A Decade of Decisions (1960–1970)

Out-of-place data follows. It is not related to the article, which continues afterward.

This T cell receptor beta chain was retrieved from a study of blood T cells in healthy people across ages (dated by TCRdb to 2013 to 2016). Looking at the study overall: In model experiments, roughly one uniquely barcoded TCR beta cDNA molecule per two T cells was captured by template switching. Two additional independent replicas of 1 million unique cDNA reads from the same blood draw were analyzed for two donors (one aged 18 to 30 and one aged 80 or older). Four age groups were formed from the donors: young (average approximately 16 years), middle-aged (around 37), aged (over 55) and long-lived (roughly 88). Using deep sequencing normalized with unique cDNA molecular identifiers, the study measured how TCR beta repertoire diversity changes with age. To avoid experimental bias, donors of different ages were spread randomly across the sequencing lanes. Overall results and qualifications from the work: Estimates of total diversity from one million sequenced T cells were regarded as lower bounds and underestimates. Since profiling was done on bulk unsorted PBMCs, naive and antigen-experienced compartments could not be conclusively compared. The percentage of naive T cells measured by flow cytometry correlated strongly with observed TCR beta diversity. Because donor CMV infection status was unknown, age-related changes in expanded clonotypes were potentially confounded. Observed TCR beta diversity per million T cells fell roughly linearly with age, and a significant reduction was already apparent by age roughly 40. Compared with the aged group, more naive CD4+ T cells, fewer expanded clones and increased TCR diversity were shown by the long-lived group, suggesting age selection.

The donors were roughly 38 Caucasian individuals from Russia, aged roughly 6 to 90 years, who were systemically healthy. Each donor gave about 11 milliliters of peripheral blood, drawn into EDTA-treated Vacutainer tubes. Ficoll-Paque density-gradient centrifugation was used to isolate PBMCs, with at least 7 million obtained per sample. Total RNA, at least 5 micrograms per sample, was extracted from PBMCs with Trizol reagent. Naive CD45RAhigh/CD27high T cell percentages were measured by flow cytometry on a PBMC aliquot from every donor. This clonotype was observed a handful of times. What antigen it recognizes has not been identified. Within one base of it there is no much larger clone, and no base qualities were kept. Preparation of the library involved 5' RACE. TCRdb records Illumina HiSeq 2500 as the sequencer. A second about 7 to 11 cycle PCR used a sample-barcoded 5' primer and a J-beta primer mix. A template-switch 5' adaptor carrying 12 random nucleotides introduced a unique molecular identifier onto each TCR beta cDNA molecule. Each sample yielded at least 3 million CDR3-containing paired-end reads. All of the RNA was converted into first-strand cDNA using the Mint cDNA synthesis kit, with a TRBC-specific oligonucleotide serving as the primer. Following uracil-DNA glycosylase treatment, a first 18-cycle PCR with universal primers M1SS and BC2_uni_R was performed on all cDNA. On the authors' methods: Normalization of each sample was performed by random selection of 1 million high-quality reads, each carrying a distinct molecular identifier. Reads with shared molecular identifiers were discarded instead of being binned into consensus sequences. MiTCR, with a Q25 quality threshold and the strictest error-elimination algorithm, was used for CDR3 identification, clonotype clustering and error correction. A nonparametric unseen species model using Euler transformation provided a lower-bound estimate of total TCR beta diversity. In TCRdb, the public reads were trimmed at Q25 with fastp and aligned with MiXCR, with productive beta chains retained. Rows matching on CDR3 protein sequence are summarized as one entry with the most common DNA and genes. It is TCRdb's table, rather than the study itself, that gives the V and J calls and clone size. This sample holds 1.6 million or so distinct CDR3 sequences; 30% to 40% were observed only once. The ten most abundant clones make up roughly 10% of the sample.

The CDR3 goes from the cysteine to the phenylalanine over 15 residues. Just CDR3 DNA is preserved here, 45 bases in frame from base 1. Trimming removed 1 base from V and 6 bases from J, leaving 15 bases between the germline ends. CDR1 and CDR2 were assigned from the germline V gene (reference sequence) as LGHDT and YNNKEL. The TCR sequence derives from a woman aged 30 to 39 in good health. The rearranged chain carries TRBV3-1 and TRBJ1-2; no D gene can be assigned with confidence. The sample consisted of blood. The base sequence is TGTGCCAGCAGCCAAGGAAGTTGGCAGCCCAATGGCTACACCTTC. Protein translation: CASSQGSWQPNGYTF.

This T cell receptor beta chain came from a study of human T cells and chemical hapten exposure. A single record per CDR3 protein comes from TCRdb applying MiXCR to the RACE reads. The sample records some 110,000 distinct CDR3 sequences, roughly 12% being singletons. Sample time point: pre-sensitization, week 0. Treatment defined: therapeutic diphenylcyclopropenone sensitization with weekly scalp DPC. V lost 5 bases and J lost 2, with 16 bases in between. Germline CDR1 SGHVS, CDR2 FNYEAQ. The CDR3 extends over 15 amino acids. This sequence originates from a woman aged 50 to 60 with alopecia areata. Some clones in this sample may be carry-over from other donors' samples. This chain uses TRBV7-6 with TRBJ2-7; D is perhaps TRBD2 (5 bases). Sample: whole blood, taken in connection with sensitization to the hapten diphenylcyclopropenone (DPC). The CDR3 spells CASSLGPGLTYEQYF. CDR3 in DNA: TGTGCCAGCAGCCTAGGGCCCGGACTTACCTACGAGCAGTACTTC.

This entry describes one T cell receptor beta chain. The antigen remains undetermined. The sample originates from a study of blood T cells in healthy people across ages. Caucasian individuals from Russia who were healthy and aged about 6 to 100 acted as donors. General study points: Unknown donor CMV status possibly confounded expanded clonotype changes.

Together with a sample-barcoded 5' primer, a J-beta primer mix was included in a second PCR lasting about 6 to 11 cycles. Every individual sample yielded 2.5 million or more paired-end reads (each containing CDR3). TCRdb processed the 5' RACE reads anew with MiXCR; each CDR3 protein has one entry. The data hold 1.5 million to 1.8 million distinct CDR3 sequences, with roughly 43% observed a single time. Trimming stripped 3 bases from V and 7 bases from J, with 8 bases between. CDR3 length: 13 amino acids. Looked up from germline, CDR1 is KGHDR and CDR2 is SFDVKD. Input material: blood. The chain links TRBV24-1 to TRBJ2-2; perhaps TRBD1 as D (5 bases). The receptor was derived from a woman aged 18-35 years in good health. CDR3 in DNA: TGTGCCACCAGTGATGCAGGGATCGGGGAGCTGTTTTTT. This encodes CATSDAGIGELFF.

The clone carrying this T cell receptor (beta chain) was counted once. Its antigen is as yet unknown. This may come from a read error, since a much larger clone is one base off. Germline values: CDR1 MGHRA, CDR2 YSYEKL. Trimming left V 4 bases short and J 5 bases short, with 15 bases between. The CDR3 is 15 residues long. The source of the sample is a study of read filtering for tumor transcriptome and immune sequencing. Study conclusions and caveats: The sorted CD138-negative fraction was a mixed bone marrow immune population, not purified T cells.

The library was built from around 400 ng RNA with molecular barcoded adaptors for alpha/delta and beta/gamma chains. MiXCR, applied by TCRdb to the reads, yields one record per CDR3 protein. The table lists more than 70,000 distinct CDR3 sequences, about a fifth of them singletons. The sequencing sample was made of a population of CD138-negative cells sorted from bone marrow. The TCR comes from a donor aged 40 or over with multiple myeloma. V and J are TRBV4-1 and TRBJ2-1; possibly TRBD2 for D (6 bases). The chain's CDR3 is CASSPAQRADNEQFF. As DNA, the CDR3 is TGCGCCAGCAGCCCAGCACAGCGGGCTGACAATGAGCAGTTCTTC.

By 1960 the development strategies adopted in Latin America during the three previous decades seemed to have exhausted their potential, and the unpredictable socialist outcome of the Cuban Revolution suggested a new turn of events for the region. As both the developed capitalist countries and the countries of the socialist bloc enjoyed powerful and sustained economic growth, Latin Americans regarded the performance of their own economies with increasing disenchantment. To many, the decade of the 1960s constituted a crossroads where the future course of the region’s history would be determined. The mood of urgency within Latin America, which was now beginning to understand itself as part of the “Third” World, heightened the effects of a new interventionism from the “First” and “Second” Worlds, emboldened by their prosperity to take a more active role in Latin American affairs. In various ways, then, internationalism was in the air.
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